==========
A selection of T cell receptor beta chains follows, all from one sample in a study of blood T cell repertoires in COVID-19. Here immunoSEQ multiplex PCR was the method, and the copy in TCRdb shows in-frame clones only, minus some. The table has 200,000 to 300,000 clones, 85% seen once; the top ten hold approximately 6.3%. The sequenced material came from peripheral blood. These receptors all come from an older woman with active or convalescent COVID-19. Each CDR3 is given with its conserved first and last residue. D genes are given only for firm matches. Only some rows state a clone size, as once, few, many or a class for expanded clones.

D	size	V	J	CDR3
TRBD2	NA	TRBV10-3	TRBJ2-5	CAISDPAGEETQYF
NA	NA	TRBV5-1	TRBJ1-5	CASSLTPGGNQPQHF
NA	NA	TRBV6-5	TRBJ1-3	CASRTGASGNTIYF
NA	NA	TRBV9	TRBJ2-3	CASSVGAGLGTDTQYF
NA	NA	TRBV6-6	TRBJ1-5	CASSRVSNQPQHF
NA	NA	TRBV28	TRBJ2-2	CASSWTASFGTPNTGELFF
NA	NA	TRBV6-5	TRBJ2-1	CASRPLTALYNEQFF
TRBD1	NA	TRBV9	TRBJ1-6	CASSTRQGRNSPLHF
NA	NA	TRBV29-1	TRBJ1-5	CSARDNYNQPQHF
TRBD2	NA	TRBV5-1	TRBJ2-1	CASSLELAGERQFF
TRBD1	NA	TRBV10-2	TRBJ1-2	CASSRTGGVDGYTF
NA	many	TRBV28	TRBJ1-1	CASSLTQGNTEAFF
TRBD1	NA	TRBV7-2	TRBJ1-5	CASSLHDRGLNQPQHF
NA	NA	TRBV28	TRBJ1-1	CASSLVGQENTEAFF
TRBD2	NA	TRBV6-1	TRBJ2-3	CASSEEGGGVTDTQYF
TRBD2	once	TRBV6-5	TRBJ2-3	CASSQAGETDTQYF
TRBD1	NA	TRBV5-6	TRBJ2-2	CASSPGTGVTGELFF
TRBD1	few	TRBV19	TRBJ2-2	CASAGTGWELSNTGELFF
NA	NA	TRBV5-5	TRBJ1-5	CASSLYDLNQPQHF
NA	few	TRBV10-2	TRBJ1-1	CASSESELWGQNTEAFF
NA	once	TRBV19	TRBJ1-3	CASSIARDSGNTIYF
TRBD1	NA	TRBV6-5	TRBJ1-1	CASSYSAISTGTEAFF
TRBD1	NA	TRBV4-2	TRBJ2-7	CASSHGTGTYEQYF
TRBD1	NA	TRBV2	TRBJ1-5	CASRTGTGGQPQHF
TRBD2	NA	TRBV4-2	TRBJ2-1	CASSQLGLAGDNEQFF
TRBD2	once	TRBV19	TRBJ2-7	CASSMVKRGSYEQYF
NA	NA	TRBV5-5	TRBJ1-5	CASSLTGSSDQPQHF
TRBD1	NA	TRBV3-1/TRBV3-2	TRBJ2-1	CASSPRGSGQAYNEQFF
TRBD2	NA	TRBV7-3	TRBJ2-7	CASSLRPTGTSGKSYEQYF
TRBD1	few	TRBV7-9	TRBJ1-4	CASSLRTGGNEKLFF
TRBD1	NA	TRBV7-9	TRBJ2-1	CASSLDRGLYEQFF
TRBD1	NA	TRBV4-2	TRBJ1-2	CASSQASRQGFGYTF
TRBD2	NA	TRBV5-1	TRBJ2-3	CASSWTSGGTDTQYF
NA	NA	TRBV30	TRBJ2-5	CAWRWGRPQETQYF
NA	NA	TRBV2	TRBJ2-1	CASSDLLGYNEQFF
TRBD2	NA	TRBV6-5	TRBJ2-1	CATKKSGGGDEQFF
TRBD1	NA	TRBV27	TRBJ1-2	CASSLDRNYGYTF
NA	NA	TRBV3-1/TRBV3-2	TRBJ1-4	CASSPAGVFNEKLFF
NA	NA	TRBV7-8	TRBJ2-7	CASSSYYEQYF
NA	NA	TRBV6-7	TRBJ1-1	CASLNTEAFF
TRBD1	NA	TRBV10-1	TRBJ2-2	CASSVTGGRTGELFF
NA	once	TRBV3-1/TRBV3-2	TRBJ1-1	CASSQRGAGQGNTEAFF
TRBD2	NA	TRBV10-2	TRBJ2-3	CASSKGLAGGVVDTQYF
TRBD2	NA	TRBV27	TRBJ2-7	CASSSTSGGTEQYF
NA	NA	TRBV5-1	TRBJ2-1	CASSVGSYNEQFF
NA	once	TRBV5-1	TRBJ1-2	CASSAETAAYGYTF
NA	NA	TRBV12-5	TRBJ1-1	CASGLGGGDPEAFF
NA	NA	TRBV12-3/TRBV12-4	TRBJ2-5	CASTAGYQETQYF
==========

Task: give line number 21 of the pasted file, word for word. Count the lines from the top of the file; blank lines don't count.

NA	NA	TRBV5-5	TRBJ1-5	CASSLYDLNQPQHF